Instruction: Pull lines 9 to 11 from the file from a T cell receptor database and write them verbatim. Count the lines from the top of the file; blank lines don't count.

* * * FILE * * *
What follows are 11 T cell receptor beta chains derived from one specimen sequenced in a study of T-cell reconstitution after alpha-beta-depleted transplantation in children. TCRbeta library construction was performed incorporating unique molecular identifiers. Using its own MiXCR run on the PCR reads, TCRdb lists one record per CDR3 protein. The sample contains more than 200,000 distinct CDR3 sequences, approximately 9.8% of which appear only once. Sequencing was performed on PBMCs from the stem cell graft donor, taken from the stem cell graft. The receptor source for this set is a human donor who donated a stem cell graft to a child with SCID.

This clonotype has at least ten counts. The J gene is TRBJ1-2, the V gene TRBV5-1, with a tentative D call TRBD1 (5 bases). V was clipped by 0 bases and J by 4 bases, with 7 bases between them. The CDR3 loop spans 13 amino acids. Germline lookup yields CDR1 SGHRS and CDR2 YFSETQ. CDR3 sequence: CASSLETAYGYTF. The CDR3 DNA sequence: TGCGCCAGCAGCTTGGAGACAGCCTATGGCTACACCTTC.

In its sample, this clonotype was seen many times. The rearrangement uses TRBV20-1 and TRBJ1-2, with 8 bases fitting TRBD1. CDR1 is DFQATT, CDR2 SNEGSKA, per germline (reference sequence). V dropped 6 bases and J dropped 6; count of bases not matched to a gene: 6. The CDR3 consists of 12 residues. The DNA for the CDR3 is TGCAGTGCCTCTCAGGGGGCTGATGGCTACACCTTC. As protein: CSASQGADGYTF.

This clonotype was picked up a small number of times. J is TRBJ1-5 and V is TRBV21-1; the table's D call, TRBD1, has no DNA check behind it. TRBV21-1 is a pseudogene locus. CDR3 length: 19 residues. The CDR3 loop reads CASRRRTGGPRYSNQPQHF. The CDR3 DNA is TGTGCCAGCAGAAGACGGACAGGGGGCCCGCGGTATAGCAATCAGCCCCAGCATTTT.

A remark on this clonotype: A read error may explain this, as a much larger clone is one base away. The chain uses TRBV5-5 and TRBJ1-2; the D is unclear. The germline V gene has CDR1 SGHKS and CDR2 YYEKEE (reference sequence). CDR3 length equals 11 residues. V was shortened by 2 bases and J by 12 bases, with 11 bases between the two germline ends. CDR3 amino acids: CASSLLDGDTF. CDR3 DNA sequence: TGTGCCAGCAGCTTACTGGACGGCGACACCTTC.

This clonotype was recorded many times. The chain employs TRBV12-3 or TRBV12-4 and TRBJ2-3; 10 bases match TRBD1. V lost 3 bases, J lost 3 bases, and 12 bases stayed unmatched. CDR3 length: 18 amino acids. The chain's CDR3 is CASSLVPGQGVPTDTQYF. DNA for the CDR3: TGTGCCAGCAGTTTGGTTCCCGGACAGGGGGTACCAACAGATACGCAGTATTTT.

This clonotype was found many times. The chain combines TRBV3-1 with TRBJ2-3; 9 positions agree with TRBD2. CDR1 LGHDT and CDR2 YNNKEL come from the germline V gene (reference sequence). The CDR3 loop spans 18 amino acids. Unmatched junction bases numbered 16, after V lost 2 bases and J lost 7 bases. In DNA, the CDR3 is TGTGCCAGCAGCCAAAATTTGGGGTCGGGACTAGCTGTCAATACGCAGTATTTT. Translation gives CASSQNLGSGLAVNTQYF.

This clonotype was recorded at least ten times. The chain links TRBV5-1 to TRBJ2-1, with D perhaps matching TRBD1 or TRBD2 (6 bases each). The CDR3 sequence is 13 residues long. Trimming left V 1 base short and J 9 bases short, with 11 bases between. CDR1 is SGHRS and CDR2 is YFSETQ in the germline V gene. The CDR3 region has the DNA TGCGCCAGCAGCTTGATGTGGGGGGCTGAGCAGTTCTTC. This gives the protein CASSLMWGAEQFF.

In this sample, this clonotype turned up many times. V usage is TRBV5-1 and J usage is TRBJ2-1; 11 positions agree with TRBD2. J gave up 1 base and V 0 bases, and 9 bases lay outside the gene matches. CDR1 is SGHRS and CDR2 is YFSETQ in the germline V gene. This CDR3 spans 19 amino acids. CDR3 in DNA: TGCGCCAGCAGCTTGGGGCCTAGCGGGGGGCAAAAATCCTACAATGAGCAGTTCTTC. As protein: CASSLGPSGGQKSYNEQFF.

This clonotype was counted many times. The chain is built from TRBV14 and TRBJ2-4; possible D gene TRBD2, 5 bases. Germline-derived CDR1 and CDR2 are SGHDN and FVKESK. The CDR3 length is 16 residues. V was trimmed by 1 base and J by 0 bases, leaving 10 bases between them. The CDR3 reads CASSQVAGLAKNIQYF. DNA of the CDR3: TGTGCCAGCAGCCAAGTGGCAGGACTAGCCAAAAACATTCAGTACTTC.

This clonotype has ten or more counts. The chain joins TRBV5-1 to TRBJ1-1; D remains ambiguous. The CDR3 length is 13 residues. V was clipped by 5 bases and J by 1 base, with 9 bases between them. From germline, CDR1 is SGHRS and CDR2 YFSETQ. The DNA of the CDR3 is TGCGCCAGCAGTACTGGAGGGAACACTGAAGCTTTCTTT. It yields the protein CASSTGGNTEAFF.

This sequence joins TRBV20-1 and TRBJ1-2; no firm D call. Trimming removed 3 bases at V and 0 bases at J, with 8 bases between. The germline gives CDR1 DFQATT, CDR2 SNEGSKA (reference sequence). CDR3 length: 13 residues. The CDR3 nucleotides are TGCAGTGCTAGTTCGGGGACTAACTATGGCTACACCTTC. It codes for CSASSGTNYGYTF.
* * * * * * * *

In this sample, this clonotype turned up many times. V usage is TRBV5-1 and J usage is TRBJ2-1; 11 positions agree with TRBD2. J gave up 1 base and V 0 bases, and 9 bases lay outside the gene matches. CDR1 is SGHRS and CDR2 is YFSETQ in the germline V gene. This CDR3 spans 19 amino acids. CDR3 in DNA: TGCGCCAGCAGCTTGGGGCCTAGCGGGGGGCAAAAATCCTACAATGAGCAGTTCTTC. As protein: CASSLGPSGGQKSYNEQFF.

This clonotype was counted many times. The chain is built from TRBV14 and TRBJ2-4; possible D gene TRBD2, 5 bases. Germline-derived CDR1 and CDR2 are SGHDN and FVKESK. The CDR3 length is 16 residues. V was trimmed by 1 base and J by 0 bases, leaving 10 bases between them. The CDR3 reads CASSQVAGLAKNIQYF. DNA of the CDR3: TGTGCCAGCAGCCAAGTGGCAGGACTAGCCAAAAACATTCAGTACTTC.

This clonotype has ten or more counts. The chain joins TRBV5-1 to TRBJ1-1; D remains ambiguous. The CDR3 length is 13 residues. V was clipped by 5 bases and J by 1 base, with 9 bases between them. From germline, CDR1 is SGHRS and CDR2 YFSETQ. The DNA of the CDR3 is TGCGCCAGCAGTACTGGAGGGAACACTGAAGCTTTCTTT. It yields the protein CASSTGGNTEAFF.